about two weeks ago
top

How Bitcoin Could Be Key To Online Voting

orgelspieler Re:Secret Ballot? (480 comments)

Not true. There have been people working on this problem for over a decade; it has not been proven impossible. In fact there are several promising solutions that provide both an audit trail and secrecy. And you left off a third thing, no way to prove to a third party who you voted for.

about two weeks ago
top

Several European Countries Lay Groundwork For Heavier Internet Censorhip

orgelspieler Re:WTF (319 comments)

3. Those limits imposed by society. i.e. I'm not allowed to make wiener jokes around my wife's friends. But this isn't a legal limitation, it's a "I don't want to get hit with pots and pans" limitation.

Is that really so different from "I don't want to get get shot at or firebombed by fans of the prophet." Using violence or threats of violence to curb unwanted speech is an age-old phenomenon. I am surprised that people are just now getting rankled about it.

I'm a little befuddled by your conflation of European free speech curbing and the run-up to WWII. Keep in mind that most of the press during WWII was very right-wing and pro-fascist. And not just in Germany. There were several US and British newspapers that saw nothing wrong with Brownshirts destroying the godless communists and social democrats. In fact, it was common for the pro-fascists to hide behind free speech laws when "marching." They would claim it was just a legal protest against social democrats (and Jews). But that's a little off-topic and lot Godwin.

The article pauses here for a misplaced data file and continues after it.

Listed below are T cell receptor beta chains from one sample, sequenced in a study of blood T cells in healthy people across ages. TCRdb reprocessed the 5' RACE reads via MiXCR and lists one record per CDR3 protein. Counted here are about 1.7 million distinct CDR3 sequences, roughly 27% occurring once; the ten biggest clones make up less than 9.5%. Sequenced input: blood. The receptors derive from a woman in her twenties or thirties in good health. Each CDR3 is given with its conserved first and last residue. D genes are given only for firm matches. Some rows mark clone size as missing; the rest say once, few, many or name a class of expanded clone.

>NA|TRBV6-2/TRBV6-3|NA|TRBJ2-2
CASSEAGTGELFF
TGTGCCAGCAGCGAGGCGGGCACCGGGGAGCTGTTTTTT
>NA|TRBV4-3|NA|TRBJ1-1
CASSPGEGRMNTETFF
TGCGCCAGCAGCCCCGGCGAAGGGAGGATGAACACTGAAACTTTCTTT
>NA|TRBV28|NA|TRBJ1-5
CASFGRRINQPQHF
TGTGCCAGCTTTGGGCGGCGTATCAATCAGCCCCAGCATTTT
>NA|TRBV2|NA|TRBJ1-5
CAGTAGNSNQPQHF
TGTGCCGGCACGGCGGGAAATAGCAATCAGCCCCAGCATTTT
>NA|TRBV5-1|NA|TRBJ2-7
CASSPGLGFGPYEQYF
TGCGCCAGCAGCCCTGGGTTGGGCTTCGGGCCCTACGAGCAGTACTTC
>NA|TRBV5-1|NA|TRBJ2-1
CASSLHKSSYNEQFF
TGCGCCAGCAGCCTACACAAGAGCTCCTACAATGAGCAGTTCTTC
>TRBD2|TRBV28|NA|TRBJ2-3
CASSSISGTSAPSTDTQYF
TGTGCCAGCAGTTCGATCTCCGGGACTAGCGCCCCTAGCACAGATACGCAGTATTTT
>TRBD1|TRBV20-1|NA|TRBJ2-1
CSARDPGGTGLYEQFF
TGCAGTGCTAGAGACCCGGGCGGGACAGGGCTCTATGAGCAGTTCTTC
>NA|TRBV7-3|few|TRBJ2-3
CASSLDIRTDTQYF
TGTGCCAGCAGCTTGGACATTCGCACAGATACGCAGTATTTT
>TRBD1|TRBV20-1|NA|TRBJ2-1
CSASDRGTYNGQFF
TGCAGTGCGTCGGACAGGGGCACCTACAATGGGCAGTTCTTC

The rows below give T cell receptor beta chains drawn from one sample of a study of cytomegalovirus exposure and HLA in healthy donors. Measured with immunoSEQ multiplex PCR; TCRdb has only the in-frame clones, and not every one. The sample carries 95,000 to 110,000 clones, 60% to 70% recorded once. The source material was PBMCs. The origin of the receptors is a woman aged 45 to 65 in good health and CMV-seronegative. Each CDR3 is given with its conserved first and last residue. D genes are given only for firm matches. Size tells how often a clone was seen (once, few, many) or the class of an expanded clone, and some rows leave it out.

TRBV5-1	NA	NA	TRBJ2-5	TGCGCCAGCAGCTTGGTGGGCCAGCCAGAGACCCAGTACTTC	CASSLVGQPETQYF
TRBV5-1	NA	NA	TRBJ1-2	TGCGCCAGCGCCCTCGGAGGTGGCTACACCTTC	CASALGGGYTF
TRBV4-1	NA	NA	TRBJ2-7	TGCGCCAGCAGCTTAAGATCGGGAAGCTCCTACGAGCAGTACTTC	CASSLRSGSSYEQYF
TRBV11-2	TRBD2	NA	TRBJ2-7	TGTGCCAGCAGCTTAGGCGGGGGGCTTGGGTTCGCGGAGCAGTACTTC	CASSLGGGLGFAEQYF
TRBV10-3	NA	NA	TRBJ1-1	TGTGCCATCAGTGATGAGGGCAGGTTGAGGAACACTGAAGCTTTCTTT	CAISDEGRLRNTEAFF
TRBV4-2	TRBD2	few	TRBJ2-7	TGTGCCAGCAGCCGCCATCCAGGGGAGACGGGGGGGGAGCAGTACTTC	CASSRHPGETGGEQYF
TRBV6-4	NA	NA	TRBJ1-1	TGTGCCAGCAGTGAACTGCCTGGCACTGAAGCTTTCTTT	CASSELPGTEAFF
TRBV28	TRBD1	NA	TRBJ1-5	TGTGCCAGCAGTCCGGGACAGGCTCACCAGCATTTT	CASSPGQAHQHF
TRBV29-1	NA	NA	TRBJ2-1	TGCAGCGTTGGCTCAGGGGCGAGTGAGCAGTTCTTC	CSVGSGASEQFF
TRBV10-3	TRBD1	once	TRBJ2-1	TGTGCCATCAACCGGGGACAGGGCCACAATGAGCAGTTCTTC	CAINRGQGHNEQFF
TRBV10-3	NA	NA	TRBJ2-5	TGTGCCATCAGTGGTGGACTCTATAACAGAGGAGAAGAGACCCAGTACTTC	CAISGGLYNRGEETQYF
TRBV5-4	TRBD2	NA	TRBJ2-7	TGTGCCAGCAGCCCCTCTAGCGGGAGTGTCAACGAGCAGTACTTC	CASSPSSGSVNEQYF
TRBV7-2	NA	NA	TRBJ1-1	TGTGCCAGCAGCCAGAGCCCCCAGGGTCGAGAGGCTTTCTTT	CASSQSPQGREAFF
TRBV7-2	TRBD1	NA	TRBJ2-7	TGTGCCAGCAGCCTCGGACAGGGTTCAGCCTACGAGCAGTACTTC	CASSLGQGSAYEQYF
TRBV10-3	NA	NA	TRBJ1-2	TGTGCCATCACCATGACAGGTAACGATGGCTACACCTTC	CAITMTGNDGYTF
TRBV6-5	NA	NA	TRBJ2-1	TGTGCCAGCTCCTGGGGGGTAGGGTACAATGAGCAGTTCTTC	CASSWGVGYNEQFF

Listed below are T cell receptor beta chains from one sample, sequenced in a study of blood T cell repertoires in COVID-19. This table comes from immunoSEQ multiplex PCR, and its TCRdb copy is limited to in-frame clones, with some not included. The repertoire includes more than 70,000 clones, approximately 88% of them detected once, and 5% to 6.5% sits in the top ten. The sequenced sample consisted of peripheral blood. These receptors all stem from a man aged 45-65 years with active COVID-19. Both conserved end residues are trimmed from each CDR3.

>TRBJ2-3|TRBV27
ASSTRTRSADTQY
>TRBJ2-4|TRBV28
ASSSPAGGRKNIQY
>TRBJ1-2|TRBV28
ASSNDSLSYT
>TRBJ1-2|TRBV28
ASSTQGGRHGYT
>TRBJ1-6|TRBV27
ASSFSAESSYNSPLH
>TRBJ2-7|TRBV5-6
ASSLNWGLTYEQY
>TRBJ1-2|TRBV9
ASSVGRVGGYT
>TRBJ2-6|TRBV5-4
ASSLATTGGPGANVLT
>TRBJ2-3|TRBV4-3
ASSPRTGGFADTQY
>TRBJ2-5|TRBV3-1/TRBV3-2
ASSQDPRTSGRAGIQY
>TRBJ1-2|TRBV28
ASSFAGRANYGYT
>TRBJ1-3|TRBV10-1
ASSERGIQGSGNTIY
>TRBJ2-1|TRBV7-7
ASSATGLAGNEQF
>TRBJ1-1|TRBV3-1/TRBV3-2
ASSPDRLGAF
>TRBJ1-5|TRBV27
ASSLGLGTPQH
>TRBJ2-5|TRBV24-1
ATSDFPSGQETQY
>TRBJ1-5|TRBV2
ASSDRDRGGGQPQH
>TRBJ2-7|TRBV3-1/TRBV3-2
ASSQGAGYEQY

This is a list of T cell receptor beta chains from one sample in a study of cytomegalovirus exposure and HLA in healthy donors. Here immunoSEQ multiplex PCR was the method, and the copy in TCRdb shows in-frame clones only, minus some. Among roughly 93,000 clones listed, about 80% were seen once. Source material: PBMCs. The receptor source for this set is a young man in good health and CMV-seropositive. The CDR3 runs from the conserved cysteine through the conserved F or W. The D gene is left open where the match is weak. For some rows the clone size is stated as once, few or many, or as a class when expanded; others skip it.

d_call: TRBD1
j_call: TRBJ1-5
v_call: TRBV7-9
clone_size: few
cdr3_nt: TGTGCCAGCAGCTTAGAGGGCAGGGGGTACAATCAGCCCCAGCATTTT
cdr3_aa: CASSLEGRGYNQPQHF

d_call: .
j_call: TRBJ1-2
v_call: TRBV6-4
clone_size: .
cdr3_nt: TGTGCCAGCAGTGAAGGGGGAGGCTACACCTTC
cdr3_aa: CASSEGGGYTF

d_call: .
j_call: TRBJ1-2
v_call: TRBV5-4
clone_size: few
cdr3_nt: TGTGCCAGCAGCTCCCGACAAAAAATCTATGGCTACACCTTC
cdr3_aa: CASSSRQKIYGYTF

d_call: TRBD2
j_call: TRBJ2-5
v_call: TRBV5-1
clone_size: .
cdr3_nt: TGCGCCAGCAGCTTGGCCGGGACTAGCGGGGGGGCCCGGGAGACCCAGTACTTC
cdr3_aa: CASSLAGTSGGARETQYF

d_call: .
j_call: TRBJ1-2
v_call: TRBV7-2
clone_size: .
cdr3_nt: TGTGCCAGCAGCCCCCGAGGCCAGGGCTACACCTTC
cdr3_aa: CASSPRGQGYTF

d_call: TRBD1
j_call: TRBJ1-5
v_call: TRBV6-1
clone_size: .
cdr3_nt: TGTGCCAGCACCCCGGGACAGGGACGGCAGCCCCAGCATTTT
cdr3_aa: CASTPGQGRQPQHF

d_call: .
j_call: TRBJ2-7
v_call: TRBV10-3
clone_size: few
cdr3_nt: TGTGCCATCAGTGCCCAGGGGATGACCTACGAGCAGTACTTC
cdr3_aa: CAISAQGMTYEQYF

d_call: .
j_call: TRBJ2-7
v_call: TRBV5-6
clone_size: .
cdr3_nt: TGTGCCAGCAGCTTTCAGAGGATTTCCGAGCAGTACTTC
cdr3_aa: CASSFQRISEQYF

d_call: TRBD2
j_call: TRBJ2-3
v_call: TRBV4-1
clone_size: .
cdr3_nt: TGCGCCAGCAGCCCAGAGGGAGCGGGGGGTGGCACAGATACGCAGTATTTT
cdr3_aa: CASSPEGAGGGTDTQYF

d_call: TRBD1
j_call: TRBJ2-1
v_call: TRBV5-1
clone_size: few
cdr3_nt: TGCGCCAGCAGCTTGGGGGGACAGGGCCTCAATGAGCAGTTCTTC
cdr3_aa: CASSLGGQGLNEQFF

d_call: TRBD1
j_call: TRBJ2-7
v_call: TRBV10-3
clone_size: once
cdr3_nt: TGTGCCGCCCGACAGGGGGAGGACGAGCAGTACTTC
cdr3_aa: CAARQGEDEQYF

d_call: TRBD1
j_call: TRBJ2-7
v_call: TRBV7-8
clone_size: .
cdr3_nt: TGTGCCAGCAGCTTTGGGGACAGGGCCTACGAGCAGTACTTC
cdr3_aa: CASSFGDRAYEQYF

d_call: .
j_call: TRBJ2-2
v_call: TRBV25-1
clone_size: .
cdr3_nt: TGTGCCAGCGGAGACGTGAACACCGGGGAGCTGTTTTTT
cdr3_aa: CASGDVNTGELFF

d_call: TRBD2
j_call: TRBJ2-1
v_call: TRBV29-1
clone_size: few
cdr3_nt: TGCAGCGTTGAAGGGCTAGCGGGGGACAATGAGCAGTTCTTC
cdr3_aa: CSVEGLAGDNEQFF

about two weeks ago

Submissions

top

University makes 80,000 Einstein documents publicly available

orgelspieler orgelspieler writes  |  more than 2 years ago

orgelspieler writes "The Hebrew University of Jerusalem has scanned in some 80,000 of Albert Einstein's documents. According to the university's press release, the documents cover more than just scientific matters. The broad range of subjects include his solution to the Jewish-Arab conflict, a postcard to his mother, and a letter from one of his mistresses asking for assistance getting to America. Some documents have been translated and annotated and are completely searchable."
top

Another fake paper slated for IEEE publication

orgelspieler orgelspieler writes  |  about 6 years ago

orgelspieler writes "Just last month we read about Herbert Schlangemann's acceptance to chair a session at an IEEE conference in China. He's at it again, and this time the paper was even reviewed by a human who said:

Accepted. Topic of this paper is related to this conference. This paper mainly studies on a methodology for the improvement of local-area networks. The author introduces a scalable tool for evaluating Internet QoS(PlusPug), which the author uses to prove that digital-to-analog converters and XML are regularly incompatible.

"
top

What Makes a Good CIO?